"to glance, look from a state of concealment" (especially through or as through a small or narrow opening), mid-15c., pepen, perhaps an alteration of Middle English piken (see peek (v.)). Hence, "to come partially into view, begin to appear" (1530s). Peeping Tom "a curious prying fellow" [Grose] is from 1796 (see Godiva).
"make a short chirp, cheap," as a bird, c. 1400, probably altered from pipen (mid-13c.), ultimately imitative (compare Latin pipare, French pepier, German piepen, Lithuanian pypti, Czech pipati, Greek pipos).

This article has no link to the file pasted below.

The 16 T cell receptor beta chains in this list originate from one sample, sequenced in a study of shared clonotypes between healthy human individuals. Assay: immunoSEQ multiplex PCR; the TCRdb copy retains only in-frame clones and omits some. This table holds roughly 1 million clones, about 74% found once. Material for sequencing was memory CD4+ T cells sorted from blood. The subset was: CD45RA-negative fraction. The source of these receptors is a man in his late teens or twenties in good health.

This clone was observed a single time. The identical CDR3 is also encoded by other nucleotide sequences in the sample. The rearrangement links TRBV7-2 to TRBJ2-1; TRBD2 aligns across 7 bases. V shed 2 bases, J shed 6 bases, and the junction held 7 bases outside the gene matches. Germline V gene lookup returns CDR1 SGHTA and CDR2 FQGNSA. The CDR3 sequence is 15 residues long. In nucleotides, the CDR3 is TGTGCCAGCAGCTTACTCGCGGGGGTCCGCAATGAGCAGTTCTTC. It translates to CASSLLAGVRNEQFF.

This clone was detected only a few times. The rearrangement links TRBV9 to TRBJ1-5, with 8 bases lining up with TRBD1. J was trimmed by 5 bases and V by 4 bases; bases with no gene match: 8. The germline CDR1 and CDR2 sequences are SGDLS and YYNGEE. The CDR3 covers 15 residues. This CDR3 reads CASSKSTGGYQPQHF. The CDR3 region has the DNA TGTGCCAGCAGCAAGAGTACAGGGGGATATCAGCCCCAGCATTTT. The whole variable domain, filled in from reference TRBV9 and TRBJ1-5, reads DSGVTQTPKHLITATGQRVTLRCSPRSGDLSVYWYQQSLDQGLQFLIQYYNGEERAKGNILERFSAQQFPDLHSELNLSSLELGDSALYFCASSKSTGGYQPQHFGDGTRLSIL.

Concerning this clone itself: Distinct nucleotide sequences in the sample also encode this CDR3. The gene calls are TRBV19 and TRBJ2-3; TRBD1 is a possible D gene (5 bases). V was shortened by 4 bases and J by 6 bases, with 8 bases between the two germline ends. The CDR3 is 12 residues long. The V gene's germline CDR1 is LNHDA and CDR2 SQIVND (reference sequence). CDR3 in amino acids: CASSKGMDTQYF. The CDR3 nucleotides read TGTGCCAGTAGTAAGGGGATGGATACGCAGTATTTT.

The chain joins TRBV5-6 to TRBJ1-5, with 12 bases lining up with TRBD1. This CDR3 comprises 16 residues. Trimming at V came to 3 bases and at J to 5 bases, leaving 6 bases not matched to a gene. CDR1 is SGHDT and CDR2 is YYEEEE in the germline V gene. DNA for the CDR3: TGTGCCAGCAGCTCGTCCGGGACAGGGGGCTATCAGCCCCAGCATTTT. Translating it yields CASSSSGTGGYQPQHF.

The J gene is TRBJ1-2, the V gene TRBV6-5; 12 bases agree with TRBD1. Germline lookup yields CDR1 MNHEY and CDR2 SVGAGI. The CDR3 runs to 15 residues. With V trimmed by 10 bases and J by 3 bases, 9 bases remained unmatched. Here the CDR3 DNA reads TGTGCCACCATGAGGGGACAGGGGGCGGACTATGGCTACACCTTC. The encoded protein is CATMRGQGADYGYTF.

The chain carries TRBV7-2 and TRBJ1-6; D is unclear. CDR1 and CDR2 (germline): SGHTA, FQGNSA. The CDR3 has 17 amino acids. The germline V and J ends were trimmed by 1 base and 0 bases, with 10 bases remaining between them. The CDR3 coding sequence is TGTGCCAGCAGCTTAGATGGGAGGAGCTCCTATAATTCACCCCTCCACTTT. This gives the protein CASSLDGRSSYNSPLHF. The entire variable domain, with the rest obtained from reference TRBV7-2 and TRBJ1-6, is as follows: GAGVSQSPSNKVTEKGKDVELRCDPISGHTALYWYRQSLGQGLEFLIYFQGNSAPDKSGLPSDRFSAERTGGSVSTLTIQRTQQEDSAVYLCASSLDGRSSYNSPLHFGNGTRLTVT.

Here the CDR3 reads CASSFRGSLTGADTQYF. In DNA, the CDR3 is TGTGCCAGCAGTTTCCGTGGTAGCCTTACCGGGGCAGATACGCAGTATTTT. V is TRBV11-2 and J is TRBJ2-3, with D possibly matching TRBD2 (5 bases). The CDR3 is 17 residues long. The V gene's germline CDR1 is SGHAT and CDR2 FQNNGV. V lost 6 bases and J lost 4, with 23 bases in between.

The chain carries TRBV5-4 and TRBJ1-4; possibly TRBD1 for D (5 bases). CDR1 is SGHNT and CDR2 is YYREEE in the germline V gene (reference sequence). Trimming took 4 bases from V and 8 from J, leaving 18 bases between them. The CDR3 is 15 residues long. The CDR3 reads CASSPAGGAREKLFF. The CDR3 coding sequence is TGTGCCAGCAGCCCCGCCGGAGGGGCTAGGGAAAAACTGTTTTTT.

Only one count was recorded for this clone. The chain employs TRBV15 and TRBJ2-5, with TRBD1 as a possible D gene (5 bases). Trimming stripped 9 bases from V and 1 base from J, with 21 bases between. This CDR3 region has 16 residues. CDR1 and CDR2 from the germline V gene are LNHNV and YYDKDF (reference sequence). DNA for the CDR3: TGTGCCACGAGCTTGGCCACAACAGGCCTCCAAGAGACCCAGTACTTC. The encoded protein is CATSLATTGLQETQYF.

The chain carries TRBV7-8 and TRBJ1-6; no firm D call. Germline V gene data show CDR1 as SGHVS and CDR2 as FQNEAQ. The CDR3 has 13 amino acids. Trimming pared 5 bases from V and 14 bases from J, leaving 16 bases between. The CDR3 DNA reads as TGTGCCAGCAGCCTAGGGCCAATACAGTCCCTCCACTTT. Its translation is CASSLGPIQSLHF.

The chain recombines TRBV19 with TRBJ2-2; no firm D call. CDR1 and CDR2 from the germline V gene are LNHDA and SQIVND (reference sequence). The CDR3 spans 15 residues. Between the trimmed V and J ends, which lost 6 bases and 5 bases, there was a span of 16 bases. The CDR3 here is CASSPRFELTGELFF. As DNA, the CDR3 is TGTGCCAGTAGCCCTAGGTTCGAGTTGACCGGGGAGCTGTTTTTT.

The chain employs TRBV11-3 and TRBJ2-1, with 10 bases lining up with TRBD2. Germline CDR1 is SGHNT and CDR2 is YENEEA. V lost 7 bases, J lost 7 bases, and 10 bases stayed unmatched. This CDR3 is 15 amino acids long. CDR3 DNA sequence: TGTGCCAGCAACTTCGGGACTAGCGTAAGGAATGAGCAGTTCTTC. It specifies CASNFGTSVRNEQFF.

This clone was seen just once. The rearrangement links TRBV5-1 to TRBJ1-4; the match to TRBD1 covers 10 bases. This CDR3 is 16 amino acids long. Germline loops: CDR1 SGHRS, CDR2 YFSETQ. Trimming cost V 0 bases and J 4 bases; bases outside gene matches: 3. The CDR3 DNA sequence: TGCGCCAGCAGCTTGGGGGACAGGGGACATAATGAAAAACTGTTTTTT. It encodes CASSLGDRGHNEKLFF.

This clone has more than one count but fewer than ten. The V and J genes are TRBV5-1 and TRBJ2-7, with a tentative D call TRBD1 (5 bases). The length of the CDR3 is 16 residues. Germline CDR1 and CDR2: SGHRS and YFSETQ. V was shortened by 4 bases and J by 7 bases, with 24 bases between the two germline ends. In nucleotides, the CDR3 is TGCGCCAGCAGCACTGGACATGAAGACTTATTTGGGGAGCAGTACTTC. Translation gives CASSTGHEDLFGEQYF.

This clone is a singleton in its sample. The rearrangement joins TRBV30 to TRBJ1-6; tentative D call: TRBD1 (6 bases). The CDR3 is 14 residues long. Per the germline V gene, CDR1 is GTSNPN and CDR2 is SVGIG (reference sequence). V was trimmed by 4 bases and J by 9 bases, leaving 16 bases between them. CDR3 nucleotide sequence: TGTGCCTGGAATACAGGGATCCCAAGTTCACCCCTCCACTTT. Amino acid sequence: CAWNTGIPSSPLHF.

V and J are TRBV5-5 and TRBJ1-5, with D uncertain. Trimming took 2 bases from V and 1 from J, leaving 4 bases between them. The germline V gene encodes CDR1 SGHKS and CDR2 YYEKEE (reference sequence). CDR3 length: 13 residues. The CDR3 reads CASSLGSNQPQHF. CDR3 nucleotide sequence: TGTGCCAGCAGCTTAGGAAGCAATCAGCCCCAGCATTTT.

"a furtive look, as if through a crevice, a glimpse," 1520s, originally and especially "the first looking out of light from the eastern horizon" (the sense in peep of day); from peep (v.1). General meaning "a furtive glance" is attested by 1730.
"a short chirp, the cry of a mouse or young chick or other small bird," mid-15c., from peep (v.2); meaning "slightest sound or utterance" (usually in a negative context) is attested by 1903. Meaning "young chicken" is from 1680s. The marshmallow peeps confection are said to date from the 1950s.